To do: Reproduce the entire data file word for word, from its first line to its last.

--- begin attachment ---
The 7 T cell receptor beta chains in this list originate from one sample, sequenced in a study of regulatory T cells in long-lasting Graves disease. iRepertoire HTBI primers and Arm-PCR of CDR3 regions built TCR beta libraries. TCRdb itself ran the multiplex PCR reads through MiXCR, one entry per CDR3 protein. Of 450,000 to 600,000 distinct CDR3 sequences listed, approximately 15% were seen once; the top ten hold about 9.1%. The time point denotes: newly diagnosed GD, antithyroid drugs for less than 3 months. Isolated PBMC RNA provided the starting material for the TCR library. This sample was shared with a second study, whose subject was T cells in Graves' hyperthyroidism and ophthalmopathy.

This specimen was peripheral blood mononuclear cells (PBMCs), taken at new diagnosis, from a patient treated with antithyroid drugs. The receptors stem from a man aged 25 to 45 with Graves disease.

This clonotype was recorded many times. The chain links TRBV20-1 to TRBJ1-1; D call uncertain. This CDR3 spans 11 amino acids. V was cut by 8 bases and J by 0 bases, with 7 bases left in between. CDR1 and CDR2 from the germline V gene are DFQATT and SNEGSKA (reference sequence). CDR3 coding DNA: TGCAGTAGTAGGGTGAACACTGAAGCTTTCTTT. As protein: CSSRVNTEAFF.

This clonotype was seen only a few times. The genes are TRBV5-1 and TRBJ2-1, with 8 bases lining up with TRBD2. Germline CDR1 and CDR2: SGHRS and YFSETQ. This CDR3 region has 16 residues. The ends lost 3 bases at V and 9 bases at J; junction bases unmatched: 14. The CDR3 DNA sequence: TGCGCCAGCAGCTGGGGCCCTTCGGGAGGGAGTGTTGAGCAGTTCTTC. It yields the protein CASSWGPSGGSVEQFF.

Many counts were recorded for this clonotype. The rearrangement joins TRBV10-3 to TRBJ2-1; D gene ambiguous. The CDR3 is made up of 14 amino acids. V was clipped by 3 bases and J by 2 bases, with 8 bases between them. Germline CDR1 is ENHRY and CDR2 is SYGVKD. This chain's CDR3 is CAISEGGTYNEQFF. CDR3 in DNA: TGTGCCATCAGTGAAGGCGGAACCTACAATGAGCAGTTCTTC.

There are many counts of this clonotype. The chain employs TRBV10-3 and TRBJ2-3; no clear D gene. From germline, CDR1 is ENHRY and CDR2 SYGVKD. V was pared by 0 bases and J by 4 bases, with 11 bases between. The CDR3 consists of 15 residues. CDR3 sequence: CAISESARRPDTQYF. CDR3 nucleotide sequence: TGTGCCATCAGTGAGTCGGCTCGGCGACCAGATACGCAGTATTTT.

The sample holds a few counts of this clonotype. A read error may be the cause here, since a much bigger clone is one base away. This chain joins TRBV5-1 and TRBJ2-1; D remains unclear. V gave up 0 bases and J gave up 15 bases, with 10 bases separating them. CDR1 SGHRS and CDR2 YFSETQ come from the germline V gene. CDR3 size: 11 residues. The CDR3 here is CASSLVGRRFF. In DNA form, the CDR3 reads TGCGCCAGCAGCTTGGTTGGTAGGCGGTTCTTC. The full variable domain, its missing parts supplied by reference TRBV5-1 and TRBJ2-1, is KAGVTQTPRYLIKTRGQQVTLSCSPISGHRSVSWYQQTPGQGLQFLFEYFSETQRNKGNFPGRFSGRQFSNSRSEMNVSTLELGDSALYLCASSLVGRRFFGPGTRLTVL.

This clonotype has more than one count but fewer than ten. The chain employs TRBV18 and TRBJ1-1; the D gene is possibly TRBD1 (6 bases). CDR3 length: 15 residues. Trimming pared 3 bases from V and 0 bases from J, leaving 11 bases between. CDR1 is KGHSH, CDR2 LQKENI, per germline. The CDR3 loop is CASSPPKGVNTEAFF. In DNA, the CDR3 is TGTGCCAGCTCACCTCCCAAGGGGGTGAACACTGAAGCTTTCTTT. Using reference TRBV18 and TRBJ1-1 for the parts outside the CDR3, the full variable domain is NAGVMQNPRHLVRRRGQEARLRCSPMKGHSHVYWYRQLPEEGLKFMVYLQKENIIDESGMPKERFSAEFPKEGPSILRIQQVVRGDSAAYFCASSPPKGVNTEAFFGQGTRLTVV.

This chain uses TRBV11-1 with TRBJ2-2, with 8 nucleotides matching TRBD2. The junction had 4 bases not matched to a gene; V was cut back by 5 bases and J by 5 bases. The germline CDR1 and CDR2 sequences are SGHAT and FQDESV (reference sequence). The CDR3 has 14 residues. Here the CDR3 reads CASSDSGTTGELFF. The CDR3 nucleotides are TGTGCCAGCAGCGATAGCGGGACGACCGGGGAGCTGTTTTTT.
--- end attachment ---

The 7 T cell receptor beta chains in this list originate from one sample, sequenced in a study of regulatory T cells in long-lasting Graves disease. iRepertoire HTBI primers and Arm-PCR of CDR3 regions built TCR beta libraries. TCRdb itself ran the multiplex PCR reads through MiXCR, one entry per CDR3 protein. Of 450,000 to 600,000 distinct CDR3 sequences listed, approximately 15% were seen once; the top ten hold about 9.1%. The time point denotes: newly diagnosed GD, antithyroid drugs for less than 3 months. Isolated PBMC RNA provided the starting material for the TCR library. This sample was shared with a second study, whose subject was T cells in Graves' hyperthyroidism and ophthalmopathy.

This specimen was peripheral blood mononuclear cells (PBMCs), taken at new diagnosis, from a patient treated with antithyroid drugs. The receptors stem from a man aged 25 to 45 with Graves disease.

This clonotype was recorded many times. The chain links TRBV20-1 to TRBJ1-1; D call uncertain. This CDR3 spans 11 amino acids. V was cut by 8 bases and J by 0 bases, with 7 bases left in between. CDR1 and CDR2 from the germline V gene are DFQATT and SNEGSKA (reference sequence). CDR3 coding DNA: TGCAGTAGTAGGGTGAACACTGAAGCTTTCTTT. As protein: CSSRVNTEAFF.

This clonotype was seen only a few times. The genes are TRBV5-1 and TRBJ2-1, with 8 bases lining up with TRBD2. Germline CDR1 and CDR2: SGHRS and YFSETQ. This CDR3 region has 16 residues. The ends lost 3 bases at V and 9 bases at J; junction bases unmatched: 14. The CDR3 DNA sequence: TGCGCCAGCAGCTGGGGCCCTTCGGGAGGGAGTGTTGAGCAGTTCTTC. It yields the protein CASSWGPSGGSVEQFF.

Many counts were recorded for this clonotype. The rearrangement joins TRBV10-3 to TRBJ2-1; D gene ambiguous. The CDR3 is made up of 14 amino acids. V was clipped by 3 bases and J by 2 bases, with 8 bases between them. Germline CDR1 is ENHRY and CDR2 is SYGVKD. This chain's CDR3 is CAISEGGTYNEQFF. CDR3 in DNA: TGTGCCATCAGTGAAGGCGGAACCTACAATGAGCAGTTCTTC.

There are many counts of this clonotype. The chain employs TRBV10-3 and TRBJ2-3; no clear D gene. From germline, CDR1 is ENHRY and CDR2 SYGVKD. V was pared by 0 bases and J by 4 bases, with 11 bases between. The CDR3 consists of 15 residues. CDR3 sequence: CAISESARRPDTQYF. CDR3 nucleotide sequence: TGTGCCATCAGTGAGTCGGCTCGGCGACCAGATACGCAGTATTTT.

The sample holds a few counts of this clonotype. A read error may be the cause here, since a much bigger clone is one base away. This chain joins TRBV5-1 and TRBJ2-1; D remains unclear. V gave up 0 bases and J gave up 15 bases, with 10 bases separating them. CDR1 SGHRS and CDR2 YFSETQ come from the germline V gene. CDR3 size: 11 residues. The CDR3 here is CASSLVGRRFF. In DNA form, the CDR3 reads TGCGCCAGCAGCTTGGTTGGTAGGCGGTTCTTC. The full variable domain, its missing parts supplied by reference TRBV5-1 and TRBJ2-1, is KAGVTQTPRYLIKTRGQQVTLSCSPISGHRSVSWYQQTPGQGLQFLFEYFSETQRNKGNFPGRFSGRQFSNSRSEMNVSTLELGDSALYLCASSLVGRRFFGPGTRLTVL.

This clonotype has more than one count but fewer than ten. The chain employs TRBV18 and TRBJ1-1; the D gene is possibly TRBD1 (6 bases). CDR3 length: 15 residues. Trimming pared 3 bases from V and 0 bases from J, leaving 11 bases between. CDR1 is KGHSH, CDR2 LQKENI, per germline. The CDR3 loop is CASSPPKGVNTEAFF. In DNA, the CDR3 is TGTGCCAGCTCACCTCCCAAGGGGGTGAACACTGAAGCTTTCTTT. Using reference TRBV18 and TRBJ1-1 for the parts outside the CDR3, the full variable domain is NAGVMQNPRHLVRRRGQEARLRCSPMKGHSHVYWYRQLPEEGLKFMVYLQKENIIDESGMPKERFSAEFPKEGPSILRIQQVVRGDSAAYFCASSPPKGVNTEAFFGQGTRLTVV.

This chain uses TRBV11-1 with TRBJ2-2, with 8 nucleotides matching TRBD2. The junction had 4 bases not matched to a gene; V was cut back by 5 bases and J by 5 bases. The germline CDR1 and CDR2 sequences are SGHAT and FQDESV (reference sequence). The CDR3 has 14 residues. Here the CDR3 reads CASSDSGTTGELFF. The CDR3 nucleotides are TGTGCCAGCAGCGATAGCGGGACGACCGGGGAGCTGTTTTTT.